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Claims(9)
What is claimed is:
1. A neural network for classifying input vectors to an outcome class comprising:
an input layer comprising a plurality of input terminals each for receiving a component of an input vector;
a first hidden layer including "H" first layer nodes each connected to the input terminals for receiving the input vector components from the input terminals and for generating a first layer output value representing a selected first layer power of the absolute value of the sum of the difference between a function of each input vector component and a threshold value, wherein, for each first layer node, the threshold value is determined as ti =uT si, where "u" is a mean vector of training input vectors used to train the neural network during the training operation, "T" represents a matrix/vector transpose operation, and "si " represents a vector defining a point on an H-component grid defined on a unit sphere having a number of dimensions corresponding to the number of components of an input vector;
a second hidden layer including a plurality of second layer nodes each for generating an outcome class component value, each second layer node being connected to predetermined ones of the first layer nodes and generating in response to the first layer output values an outcome class component value representing a function related to the exponential of the negative square of the sum of first layer output values, the sum being raised to a selected second layer power corresponding to a second layer power value divided by the first layer power; and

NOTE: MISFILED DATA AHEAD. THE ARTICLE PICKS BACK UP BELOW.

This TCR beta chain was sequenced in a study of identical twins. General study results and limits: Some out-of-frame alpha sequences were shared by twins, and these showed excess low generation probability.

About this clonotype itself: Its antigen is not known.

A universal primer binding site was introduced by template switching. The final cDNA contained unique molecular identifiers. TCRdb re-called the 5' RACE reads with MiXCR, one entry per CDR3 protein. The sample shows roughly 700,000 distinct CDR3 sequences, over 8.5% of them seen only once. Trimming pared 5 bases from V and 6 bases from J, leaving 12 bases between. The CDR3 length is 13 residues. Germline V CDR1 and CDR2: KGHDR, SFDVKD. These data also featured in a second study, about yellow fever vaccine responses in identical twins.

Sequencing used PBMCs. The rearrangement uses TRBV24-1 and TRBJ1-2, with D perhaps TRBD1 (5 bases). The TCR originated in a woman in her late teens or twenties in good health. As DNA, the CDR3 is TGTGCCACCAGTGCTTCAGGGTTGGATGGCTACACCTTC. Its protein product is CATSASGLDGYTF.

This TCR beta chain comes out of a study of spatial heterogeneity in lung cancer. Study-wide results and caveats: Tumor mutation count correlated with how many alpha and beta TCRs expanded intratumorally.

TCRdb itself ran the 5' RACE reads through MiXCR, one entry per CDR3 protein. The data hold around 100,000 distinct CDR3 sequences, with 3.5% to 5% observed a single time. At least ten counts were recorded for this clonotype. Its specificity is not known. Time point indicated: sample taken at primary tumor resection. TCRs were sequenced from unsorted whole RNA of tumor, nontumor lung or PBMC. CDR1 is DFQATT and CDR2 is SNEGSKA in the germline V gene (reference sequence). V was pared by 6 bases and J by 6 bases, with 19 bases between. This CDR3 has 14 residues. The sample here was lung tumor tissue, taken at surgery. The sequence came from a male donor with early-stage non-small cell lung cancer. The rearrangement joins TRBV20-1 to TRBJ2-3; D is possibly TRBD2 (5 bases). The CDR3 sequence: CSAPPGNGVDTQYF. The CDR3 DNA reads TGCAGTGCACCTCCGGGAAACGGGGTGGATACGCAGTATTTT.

an output layer comprising a plurality of output nodes each associated with an outcome class, each output node receiving a plurality of outcome class component values, each associated with an outcome class component and each representing a contribution of the outcome class component to the outcome class determination, each output node performing a summation operation in connection with the value of product of each outcome class component and an associated outcome class component weighting value to generate an outcome class value, the collection of outcome class values from all of the output nodes identifying the outcome class associated with the input vector.